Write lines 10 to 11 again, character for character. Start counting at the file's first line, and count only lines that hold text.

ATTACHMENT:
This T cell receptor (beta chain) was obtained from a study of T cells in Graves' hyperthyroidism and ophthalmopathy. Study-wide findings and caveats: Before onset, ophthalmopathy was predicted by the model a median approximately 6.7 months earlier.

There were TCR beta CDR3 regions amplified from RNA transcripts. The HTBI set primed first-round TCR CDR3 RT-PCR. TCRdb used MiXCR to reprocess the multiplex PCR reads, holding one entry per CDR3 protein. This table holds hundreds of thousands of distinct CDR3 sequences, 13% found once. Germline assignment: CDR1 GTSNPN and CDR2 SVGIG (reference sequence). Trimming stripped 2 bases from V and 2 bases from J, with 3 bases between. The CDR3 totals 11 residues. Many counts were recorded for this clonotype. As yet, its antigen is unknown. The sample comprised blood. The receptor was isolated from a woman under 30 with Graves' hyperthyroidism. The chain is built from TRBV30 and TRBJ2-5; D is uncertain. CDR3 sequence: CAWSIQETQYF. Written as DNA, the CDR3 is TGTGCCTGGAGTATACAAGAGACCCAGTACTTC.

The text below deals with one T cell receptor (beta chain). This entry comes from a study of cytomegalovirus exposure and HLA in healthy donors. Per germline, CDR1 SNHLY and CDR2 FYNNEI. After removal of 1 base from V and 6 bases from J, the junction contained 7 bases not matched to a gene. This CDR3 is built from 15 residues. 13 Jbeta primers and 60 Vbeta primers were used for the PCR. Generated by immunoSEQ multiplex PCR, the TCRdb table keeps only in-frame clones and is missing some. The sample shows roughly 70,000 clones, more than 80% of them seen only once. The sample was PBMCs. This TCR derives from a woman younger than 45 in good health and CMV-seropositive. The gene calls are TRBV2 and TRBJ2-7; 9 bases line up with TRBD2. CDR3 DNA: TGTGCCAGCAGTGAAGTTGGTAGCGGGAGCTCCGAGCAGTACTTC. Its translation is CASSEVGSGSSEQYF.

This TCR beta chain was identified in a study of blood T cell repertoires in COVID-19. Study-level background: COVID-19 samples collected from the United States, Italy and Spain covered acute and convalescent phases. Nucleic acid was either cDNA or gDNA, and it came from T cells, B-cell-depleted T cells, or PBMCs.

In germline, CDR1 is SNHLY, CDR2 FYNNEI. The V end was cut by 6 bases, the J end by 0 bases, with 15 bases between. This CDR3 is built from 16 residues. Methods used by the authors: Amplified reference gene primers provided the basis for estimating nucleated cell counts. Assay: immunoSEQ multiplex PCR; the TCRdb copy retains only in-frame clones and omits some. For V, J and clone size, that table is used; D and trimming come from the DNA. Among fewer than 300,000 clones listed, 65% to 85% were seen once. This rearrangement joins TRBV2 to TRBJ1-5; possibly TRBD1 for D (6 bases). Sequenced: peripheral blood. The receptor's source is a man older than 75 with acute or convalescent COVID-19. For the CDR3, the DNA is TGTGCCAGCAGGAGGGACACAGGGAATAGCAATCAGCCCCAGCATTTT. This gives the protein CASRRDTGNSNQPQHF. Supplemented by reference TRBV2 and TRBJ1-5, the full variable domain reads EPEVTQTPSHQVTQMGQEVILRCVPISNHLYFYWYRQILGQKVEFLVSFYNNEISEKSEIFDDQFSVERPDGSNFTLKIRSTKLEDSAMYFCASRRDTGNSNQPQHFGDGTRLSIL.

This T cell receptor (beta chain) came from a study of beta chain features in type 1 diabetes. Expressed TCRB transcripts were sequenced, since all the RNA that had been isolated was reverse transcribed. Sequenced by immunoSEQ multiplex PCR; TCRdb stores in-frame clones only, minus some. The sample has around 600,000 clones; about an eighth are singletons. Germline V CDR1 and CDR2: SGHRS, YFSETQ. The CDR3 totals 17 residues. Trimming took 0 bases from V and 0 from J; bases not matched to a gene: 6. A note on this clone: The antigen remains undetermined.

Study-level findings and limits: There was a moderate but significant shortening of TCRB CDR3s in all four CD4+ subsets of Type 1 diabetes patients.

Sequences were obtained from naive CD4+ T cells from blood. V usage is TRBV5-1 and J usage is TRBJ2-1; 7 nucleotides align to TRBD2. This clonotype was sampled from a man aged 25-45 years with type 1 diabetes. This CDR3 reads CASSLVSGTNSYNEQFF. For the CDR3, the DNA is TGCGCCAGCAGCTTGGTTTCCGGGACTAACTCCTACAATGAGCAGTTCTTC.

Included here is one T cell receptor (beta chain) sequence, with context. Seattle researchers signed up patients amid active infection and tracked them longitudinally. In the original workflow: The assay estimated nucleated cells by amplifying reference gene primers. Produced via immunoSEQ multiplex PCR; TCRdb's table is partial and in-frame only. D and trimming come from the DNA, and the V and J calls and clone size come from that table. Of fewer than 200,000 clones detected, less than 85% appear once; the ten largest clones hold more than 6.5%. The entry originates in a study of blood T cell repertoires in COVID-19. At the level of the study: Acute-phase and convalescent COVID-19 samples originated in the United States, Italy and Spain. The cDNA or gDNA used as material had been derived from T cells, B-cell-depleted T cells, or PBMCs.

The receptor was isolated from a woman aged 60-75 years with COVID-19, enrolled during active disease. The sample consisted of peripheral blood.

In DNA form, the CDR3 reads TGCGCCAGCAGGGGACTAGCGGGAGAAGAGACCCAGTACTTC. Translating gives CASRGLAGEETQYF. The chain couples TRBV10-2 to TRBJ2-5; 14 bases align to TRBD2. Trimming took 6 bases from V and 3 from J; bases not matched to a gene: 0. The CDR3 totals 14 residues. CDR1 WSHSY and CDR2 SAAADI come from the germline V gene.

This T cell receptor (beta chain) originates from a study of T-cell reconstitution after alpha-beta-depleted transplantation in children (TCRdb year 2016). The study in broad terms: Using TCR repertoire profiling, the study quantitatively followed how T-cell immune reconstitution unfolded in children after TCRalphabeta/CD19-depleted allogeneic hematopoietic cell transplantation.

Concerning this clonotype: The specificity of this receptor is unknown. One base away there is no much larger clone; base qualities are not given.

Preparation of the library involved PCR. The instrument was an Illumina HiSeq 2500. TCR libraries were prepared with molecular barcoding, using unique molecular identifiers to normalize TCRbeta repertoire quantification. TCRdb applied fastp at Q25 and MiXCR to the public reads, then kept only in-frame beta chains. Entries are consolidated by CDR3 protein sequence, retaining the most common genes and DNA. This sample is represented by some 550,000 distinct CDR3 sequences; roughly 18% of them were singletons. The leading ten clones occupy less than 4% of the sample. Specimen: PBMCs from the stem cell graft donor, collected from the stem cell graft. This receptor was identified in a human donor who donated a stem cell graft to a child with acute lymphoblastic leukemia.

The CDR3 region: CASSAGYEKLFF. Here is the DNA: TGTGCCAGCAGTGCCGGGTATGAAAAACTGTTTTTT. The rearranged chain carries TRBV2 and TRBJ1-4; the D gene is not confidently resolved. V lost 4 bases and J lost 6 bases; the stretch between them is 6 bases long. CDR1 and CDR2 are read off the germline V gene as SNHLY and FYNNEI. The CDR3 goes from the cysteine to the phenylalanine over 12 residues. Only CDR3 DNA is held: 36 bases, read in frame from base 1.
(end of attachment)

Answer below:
The receptor was isolated from a woman aged 60-75 years with COVID-19, enrolled during active disease. The sample consisted of peripheral blood.

In DNA form, the CDR3 reads TGCGCCAGCAGGGGACTAGCGGGAGAAGAGACCCAGTACTTC. Translating gives CASRGLAGEETQYF. The chain couples TRBV10-2 to TRBJ2-5; 14 bases align to TRBD2. Trimming took 6 bases from V and 3 from J; bases not matched to a gene: 0. The CDR3 totals 14 residues. CDR1 WSHSY and CDR2 SAAADI come from the germline V gene.